The TRC Calls to Action provides a way for the Catholic Church to walk in solidarity with Indigenous people today, Archbishop Bolen says. Photo by Michael Swan

Saskatchewan archbishop charts a new path to reconciliation

By 
  • April 25, 2018

REGINA – Archbishop Donald Bolen can tell you why we can’t just get over it and move on when it comes to our relationship with Canada’s Indigenous people.

It goes back to when he took part in a Prairie Walk, a tour of the land to discover its past. Bolen, who grew up on the Prairies, knew the land’s history dating back to his grandparents and great-grandparents. Saskatchewan, as far as most people knew, dated back only to the late 1800s and early 1900s (Saskatchewan joined Confederation in 1905). Bolen inquired of the tour guide about the oldest settlement in the province and where it was located. He was told it was an Indigenous settlement discovered between Aneroid and Ponteix, in southwest Saskatchewan, with roots dating back 7,500 to 8,500 years.

What struck Regina’s archbishop about this was not so much how long ago the land was settled, but that he had no knowledge of this.

“This was a half hour from our farm and I knew nothing about it,” Bolen said.

And that’s why we can’t just move on, Bolen told a crowd gathered in Melville, Sask., April 21 for the archdiocese’s 14th annual Social Justice in Motion Conference. The theme was “Why We Can’t Just Get Over It and Move On! Paths Toward Reconciliation.”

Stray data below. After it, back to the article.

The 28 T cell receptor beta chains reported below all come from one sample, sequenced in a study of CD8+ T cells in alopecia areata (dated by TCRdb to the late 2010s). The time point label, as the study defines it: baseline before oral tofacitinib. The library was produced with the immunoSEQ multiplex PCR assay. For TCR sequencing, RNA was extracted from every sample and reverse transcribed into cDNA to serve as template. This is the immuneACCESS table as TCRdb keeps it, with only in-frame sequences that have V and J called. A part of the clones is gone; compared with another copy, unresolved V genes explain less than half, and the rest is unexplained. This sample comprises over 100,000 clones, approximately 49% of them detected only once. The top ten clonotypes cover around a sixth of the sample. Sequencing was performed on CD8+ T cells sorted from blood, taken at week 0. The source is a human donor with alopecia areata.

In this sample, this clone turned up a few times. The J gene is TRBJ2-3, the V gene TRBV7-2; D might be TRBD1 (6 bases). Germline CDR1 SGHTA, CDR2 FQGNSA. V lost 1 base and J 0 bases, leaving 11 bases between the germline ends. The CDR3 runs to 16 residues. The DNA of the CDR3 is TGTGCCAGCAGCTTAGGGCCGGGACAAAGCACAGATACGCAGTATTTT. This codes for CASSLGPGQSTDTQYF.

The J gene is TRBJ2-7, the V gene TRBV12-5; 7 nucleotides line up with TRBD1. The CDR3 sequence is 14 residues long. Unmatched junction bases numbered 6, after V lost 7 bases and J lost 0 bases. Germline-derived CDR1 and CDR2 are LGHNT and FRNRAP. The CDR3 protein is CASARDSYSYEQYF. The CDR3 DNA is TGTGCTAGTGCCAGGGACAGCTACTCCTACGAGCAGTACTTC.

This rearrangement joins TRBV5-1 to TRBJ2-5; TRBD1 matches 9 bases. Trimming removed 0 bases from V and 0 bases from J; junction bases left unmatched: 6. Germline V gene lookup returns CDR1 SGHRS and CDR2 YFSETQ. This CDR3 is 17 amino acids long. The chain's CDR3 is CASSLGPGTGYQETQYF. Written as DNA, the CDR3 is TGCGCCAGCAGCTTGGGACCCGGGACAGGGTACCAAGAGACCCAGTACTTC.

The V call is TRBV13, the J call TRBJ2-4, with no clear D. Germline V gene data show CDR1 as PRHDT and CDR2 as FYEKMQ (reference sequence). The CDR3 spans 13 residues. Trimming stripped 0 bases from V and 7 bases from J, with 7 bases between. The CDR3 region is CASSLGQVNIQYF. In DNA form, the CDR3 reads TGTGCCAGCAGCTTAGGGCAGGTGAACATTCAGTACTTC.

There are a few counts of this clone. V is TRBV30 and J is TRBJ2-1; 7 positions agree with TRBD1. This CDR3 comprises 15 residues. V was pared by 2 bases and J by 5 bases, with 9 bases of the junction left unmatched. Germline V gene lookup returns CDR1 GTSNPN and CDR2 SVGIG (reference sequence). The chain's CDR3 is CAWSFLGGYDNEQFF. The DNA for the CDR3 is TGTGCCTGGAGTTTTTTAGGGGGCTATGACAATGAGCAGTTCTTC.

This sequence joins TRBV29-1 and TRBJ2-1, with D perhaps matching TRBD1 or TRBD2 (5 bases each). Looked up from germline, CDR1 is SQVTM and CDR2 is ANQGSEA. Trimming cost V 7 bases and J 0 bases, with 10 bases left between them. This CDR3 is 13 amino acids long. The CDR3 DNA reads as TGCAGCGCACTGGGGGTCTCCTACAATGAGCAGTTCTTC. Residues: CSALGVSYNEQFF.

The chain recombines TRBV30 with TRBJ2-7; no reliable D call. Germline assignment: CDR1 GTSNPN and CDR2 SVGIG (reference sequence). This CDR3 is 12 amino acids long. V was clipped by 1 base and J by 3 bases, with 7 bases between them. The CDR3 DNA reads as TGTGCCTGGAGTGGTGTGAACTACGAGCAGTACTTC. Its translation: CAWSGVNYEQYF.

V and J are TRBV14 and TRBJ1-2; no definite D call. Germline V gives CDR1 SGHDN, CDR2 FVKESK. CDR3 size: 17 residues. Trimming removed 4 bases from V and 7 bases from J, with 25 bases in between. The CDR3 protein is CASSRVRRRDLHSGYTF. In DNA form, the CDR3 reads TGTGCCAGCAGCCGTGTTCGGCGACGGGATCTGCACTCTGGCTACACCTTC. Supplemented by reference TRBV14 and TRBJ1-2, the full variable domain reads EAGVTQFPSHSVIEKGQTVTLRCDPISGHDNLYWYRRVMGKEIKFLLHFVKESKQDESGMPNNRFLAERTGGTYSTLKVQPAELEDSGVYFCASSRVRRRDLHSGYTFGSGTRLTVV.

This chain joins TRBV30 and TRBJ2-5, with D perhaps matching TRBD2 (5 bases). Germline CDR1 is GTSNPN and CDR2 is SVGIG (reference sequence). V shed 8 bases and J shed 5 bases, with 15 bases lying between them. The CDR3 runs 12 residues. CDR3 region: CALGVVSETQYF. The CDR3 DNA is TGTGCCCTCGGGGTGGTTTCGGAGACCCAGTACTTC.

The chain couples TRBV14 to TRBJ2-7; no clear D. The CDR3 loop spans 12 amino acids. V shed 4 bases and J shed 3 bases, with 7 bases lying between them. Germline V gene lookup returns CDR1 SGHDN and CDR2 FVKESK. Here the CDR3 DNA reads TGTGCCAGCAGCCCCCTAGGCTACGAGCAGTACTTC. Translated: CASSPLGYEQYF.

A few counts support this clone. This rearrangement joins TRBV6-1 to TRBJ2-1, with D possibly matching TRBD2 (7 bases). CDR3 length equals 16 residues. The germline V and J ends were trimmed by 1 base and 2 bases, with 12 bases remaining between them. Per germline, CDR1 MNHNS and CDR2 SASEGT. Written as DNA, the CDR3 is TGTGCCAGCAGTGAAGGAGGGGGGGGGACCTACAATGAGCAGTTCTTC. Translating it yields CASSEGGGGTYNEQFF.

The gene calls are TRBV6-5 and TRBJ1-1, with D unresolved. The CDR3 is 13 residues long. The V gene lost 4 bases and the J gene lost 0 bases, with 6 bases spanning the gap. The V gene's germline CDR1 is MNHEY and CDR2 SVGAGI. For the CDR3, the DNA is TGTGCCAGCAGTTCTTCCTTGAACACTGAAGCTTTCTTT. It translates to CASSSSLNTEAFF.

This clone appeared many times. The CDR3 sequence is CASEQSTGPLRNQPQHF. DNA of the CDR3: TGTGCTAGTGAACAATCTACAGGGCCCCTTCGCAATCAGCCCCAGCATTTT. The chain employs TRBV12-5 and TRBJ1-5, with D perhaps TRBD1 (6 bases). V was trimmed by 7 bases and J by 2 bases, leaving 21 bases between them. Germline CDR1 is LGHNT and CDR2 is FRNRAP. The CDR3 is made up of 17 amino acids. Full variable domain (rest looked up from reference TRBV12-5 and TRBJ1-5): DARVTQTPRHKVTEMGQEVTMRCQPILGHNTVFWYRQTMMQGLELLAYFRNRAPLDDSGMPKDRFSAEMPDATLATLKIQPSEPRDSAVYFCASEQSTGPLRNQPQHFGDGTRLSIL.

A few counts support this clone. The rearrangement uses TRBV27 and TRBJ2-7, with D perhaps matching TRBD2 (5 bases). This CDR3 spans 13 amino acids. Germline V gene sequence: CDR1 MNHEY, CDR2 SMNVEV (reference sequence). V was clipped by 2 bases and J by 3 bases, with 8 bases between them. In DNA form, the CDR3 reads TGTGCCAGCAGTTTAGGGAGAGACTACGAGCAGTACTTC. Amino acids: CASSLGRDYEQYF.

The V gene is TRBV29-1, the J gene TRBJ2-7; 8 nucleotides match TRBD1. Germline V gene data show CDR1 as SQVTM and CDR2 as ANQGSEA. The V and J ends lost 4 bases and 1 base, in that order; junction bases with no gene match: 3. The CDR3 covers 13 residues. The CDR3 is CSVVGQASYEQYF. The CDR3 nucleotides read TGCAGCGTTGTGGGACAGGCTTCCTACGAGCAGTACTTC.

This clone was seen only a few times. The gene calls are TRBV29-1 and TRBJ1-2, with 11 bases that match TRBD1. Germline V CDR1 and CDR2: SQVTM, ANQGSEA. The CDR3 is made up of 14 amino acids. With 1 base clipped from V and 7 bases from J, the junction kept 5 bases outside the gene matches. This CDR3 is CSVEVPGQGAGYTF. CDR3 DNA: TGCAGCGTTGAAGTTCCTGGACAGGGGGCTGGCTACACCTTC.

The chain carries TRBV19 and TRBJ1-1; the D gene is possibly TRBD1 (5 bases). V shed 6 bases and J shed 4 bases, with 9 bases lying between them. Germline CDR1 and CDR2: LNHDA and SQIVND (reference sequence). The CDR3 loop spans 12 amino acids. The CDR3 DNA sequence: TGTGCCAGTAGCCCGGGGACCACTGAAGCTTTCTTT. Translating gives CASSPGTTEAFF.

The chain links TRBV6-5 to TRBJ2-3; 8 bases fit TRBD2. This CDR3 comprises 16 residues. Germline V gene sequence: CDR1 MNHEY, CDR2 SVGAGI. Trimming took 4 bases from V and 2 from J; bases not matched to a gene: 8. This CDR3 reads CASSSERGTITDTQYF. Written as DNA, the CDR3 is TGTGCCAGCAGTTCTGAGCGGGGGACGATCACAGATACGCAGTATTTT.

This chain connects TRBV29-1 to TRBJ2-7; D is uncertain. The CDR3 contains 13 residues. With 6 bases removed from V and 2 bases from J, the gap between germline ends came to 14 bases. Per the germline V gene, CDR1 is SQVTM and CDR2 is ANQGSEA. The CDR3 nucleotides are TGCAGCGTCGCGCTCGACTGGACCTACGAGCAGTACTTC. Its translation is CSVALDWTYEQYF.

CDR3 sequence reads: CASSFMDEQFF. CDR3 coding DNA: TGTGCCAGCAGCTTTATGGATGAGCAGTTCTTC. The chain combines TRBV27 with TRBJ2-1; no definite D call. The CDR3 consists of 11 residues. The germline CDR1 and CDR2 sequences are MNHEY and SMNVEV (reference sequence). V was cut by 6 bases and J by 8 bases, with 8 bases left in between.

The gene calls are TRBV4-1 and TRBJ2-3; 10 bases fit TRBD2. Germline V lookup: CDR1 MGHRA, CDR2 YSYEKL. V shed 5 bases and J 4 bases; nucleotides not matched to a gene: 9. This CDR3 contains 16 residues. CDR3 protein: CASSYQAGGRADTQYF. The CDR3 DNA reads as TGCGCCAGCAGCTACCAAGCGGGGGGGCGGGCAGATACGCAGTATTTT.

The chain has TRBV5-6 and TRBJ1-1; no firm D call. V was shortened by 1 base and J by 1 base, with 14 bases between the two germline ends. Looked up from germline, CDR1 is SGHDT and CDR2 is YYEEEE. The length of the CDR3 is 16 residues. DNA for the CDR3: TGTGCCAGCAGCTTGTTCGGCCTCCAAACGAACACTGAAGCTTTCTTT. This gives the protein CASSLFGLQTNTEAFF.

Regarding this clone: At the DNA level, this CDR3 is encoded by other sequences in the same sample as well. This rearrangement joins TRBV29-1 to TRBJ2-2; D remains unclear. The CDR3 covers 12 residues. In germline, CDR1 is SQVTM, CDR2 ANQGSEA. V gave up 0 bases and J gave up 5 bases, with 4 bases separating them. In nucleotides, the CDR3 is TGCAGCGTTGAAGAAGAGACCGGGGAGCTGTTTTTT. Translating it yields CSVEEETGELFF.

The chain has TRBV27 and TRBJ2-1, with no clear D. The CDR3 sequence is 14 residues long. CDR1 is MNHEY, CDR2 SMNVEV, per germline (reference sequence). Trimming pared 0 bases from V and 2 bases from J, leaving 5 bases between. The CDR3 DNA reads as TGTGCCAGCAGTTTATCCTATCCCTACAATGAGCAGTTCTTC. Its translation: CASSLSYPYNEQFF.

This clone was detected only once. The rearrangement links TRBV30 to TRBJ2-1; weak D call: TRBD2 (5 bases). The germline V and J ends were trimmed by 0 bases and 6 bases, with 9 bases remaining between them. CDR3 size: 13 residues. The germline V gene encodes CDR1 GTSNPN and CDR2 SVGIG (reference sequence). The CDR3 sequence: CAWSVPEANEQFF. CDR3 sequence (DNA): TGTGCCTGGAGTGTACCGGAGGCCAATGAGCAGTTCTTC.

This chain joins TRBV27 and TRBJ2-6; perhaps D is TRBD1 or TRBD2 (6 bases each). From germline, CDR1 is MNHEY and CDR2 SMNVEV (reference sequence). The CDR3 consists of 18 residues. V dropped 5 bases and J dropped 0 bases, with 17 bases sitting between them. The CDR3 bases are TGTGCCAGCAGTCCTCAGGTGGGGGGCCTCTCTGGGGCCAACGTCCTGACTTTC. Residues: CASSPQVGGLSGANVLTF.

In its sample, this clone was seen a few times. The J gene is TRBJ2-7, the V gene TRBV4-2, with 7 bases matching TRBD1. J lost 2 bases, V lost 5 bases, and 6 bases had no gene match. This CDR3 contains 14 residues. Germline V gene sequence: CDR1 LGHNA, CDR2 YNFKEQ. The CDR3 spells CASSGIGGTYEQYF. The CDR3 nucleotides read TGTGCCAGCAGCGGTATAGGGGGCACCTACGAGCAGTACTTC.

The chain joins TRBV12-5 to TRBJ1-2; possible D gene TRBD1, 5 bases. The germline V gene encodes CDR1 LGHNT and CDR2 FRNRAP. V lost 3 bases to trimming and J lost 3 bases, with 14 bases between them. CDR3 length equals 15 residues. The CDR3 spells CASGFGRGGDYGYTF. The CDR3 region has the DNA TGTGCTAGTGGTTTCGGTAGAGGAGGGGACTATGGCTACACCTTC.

One of those paths is the establishment of Regina’s own Archdiocesan Commission for Truth and Reconciliation.

“(We are) totally moving forward,” said Bolen, who has made no secret of his wish to prioritize reconciliation in his diocese. “It’s our number one pastoral priority. We’ve got a ton of initiatives going forward here,” with education at the forefront. 

A number of suggestions were brought forth on how parishes could engage in healing and reconciliation, with building or strengthening relations with Indigenous peoples high on the list. 

“We have not learned as a people here,” said Bolen, speaking about knowledge of the true Prairie past. “We’re just in the process of learning how to tell our story in such a way that it really pays attention to Indigenous people and the impact on them of a settler society coming and what happened to them, the effects of colonization.”

One of the 95 Calls to Action in the Truth and Reconciliation Commission’s report on the Canadian-Indigenous past that resonates with the archbishop is the one calling for a new telling of our story as a people, going beyond the European settlers.

“The way we’ve told our story as a people in Saskatchewan is a strongly diminished telling of the story,” he said.

The TRC has done a service to Canadians, said Bolen, opening up a story and schooling us on “untold depths of pain.” 

“The Calls to Action addressed to the churches are a way into that pain, and provide a way for the Church to walk in solidarity with Indigenous people today,” he said. “They aren’t the only way, but we have experienced that they are helpful in learning a new way of walking with Indigenous people.”

While the wheels have been set in motion to address these calls, the process has been slow. Getting the most attention of late has been the invitation to Pope Francis to appear on Canadian soil and provide an apology to Indigenous people for the wrongs suffered in the residential school system. Francis has declined  “to personally respond,” Canada’s bishops announced, though the Pope says he is open to coming to Canada in the future.

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